“I believe Wi-Fi and wireless in and of itself is going to be one of the biggest problems that we’re going to have to deal with, especially if the FCC implements [it's plan to relieve crowed Wi-Fi networks] across the nation. It’s going to open up so no matter where you are your device can be reached, you can be tracked, and we already have the problems now with cellular tracking. That was a big thing at DEFCON and Black Hat a couple years ago. Well, when they open up all of these phones to Wi-Fi and everyone is walking around with an IP address and driving around with an IP address or jogging around with an IP address, there are a whole bunch of privacy and security concerns.” - See more at: http://hacksurfer.com/amplifications/69#sthash.RP5bOFaY.dpuf
I believe Wi-Fi and wireless in and of itself is going to be one of the biggest problems that we're going to have to deal with, especially if the FCC implements [its plan to relieve crowed Wi-Fi networks] across the nation. It's going to open up so no matter where you are your device can be reached, you can be tracked, and we already have the problems now with cellular tracking. That was a big thing at DEFCON and Black Hat a couple years ago. Well, when they open up all of these phones to Wi-Fi and everyone is walking around with an IP address and driving around with an IP address and jogging around with an IP address, there are a whole bunch of privacy and security concerns."

Pesky Bug Drags Facebook Shadow Profiles Into the Spotlight

In Richard Adhikari's coverage of Facebook shadow profiles in TechNewsWorld, Pesky Bug Drags Facebook Shadow Profiles Into the Spotlight, CounterTack Chief Researcher Sean Bodmer offers his expert insight. Finding secret shadow files among the data that seem to be analyzed and correlated data points of every user ranging from their real-life details to private information input by members "is shocking, although not surprising," Bodmer says.

Facebook Security Glitch Exposes Millions of Users' Data

Chief Researcher for CounterTack, Sean Bodmer, provides commentary in Jennifer LeClaire's article in Newsfactor, Facebook Security Glitch Exposes Millions of Users' Data, on the recent Facebook security glitch exposing millions of users' data.

CounterTack Bolsters Active Defense Strategy with Scout Knowledge Library 1.0

 Comprehensive Collection of Stateful Compromise Indicators Powers Scout Analytics Engine to Better Understand and Counter Advanced Threats

WALTHAM, Mass. (June 24, 2013)CounterTack, the industry’s first and only provider of in-progress cyber attack intelligence and response solutions, today introduced the Scout Knowledge Library, a robust collection of stateful compromise indicators (SCIs) that correlate behavioral and technical characteristics of advanced threats to provide organizations with rich attack intelligence through conclusive attack evidence.

 With the recent release of Scout 4, CounterTack is taking a dramatically different approach to endpoint protection, providing unprecedented visibility into attackers through its patented Deep System Inspection (DSI) technology. CounterTack enables organizations to detect previously undetectable advanced threats and attacks that most other solutions miss.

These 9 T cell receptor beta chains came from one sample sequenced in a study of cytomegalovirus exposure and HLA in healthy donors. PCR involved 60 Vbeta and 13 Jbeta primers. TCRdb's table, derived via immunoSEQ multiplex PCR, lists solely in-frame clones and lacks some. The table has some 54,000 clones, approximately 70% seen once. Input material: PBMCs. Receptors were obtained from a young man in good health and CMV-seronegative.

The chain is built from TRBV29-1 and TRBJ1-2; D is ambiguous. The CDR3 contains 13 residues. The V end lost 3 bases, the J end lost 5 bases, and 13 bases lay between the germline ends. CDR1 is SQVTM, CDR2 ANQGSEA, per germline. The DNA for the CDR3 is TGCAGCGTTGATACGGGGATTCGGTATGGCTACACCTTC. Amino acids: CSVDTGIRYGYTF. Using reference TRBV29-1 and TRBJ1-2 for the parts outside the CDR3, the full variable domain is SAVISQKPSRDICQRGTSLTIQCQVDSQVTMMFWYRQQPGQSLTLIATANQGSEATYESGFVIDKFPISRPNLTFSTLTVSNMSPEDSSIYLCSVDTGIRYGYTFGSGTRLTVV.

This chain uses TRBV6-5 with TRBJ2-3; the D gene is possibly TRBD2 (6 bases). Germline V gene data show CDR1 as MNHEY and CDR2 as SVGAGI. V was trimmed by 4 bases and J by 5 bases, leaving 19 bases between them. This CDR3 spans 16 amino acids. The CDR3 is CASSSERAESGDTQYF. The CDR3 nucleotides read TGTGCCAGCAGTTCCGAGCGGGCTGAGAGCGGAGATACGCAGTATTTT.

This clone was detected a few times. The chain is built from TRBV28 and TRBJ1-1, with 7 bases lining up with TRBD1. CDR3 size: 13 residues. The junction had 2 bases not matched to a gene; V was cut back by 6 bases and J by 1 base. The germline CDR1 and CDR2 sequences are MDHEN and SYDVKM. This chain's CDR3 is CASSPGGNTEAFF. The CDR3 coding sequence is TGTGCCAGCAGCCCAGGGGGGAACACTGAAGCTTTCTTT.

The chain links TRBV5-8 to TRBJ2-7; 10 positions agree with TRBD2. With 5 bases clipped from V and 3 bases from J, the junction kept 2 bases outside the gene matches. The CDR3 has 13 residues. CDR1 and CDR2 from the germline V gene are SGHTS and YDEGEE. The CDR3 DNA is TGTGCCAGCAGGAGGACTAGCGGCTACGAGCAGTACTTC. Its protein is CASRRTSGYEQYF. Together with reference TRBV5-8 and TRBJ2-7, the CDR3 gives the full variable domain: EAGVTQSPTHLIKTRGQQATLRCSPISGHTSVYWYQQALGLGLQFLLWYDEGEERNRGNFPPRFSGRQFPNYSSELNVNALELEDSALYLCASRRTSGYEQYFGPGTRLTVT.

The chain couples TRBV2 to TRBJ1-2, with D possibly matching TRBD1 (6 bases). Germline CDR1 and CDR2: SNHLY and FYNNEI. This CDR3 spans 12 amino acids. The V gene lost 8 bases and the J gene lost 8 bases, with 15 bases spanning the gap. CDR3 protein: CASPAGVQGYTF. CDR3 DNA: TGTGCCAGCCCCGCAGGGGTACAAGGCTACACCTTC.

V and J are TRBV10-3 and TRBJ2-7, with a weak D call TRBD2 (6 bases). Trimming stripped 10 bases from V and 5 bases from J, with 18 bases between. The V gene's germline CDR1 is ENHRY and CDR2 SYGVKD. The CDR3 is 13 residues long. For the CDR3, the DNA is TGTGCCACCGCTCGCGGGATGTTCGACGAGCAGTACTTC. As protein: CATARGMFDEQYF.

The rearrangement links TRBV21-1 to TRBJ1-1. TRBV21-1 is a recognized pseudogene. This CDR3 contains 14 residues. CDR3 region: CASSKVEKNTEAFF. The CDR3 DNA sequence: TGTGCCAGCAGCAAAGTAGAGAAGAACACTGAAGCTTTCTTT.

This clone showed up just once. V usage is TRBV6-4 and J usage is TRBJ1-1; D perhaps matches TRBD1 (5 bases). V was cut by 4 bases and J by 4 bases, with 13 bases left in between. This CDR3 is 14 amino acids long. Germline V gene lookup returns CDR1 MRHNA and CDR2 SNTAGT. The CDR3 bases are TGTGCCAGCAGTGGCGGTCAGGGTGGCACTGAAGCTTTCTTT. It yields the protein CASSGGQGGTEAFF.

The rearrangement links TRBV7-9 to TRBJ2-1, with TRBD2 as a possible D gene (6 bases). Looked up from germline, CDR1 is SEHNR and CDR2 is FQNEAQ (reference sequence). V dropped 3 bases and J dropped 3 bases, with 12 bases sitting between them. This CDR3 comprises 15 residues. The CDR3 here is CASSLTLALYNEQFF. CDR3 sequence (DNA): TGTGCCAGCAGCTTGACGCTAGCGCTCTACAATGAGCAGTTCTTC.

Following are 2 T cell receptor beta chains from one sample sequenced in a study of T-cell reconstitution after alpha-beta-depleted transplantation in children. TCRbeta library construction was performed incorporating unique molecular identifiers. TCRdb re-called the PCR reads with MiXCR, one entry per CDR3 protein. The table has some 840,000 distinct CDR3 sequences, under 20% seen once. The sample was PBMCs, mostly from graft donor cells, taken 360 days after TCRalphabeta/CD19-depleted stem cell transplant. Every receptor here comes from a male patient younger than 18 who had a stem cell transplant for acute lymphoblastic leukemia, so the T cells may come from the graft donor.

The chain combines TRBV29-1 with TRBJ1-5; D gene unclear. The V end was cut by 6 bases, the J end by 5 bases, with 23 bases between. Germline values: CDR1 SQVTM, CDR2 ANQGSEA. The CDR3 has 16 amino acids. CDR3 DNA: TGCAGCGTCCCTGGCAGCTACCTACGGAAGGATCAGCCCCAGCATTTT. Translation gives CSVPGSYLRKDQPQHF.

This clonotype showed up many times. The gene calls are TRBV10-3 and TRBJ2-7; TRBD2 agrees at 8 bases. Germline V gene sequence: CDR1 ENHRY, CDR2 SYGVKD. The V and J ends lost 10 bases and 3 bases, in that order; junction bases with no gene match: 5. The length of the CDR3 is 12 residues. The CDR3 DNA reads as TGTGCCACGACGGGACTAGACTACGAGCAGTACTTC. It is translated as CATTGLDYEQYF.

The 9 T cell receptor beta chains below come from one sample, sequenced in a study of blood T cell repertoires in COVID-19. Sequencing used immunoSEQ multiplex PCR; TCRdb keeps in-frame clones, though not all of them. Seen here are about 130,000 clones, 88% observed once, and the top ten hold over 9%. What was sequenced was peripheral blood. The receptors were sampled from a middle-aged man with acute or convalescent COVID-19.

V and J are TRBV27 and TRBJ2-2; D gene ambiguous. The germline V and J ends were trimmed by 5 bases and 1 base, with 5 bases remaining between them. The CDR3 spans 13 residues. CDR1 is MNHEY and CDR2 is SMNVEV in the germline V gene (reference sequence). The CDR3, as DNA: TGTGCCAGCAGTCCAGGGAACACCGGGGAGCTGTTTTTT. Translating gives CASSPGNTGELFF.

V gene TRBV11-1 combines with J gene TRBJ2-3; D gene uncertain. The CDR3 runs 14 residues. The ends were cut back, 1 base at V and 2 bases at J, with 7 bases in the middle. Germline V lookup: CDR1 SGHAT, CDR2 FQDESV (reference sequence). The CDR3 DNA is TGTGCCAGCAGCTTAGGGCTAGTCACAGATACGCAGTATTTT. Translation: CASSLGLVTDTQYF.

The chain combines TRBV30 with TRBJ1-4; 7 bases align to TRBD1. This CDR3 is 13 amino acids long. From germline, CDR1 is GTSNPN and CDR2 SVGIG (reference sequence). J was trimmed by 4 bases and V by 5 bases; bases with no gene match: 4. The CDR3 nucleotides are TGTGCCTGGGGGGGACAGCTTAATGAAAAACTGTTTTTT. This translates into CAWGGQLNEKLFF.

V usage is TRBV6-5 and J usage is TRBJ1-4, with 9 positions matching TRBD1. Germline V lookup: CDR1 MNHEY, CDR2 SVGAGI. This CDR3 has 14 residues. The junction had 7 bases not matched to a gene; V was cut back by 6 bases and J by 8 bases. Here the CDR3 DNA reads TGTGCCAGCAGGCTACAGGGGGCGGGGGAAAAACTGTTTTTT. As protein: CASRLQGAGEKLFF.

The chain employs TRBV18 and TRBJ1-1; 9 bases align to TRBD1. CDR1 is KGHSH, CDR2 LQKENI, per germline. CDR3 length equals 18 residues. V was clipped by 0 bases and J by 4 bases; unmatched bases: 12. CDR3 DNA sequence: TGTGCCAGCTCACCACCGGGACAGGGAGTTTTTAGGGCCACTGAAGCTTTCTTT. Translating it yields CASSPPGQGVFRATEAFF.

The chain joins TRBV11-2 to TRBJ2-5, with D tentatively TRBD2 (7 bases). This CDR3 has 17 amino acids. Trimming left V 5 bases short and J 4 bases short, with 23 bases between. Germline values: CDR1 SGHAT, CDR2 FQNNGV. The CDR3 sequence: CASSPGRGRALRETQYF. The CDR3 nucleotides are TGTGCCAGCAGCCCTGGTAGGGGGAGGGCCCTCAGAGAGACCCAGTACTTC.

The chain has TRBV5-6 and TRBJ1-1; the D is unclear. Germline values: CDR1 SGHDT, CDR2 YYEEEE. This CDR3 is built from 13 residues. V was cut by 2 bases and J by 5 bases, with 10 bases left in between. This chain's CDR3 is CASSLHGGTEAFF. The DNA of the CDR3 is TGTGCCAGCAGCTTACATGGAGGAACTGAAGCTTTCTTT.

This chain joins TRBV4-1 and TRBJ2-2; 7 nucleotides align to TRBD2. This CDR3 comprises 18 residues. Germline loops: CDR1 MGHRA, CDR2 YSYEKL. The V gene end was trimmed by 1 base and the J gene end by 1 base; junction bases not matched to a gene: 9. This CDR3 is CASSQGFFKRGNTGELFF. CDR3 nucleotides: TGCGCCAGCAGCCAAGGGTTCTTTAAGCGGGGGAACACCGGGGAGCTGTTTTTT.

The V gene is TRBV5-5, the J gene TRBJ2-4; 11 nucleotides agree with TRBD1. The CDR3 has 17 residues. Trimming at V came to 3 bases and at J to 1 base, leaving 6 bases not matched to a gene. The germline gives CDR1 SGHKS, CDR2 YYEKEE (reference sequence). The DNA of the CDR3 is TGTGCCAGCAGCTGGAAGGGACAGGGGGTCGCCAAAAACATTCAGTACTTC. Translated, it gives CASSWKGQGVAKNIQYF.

The Scout Knowledge Library is a compilation of SCIs, attack and malware profiles and conditions. Collectively, they serve as the intelligence foundation of Scout’s powerful analytics engine, enabling customers to quickly classify malware and malicious activity based on correlated actions exhibited by the attack.

 “CounterTack’s Scout Knowledge Library gives organizations the ability to quickly and accurately determine the scope of an attack by understanding what type of malware is launched, and what type of process it follows,” said Neal Creighton, CEO, CounterTack. “Correlating malware characteristics through Scout helps enterprises react with confidence to attacks, shortening the gap from detection to intelligence to response, by giving them the ability to know precisely what will happen relative to that specific malware, bot, trojan or condition identified.”

 Based on the breadth of Scout’s real-time monitoring of historical attacker behavior and malware processes, the Scout Knowledge Library’s SCIs can help rapidly classify attacks and provide intelligence on specific tools and techniques associated with threats both known and unknown. These classifications are integrated into Scout 4, where the threat and attack profiles are correlated with attack activity in real-time.

 “CounterTack’s unique approach is to shorten the cycle to remediation for customers impacted by sophisticated threats and persistent malware campaigns,” said Sean Bodmer, chief researcher, CounterTack. “Through our library, we provide the capability to correlate key events and characteristics of malware. A single SCI can detect millions of variants of Zeus, like Ice9 or Citadel, but what matters most are the key characteristics and the modular functionalities of the malware. For example, knowing whether the malware is configured with Remote Desktop Protocol (RDP), Webinjects (secure form login stealer), DDOS, FormGrabbers, or JabberUpdater can help customers quickly identify the motive, intent and capability of a threat — so they react appropriately.”

 In the event that a critical endpoint is compromised, Scout’s real-time analysis identifies files, processes and network activity the attacker is targeting at the OS level on production systems. That behavior is then correlated with indicators in the Knowledge Library to provide conclusive intelligence about the attack.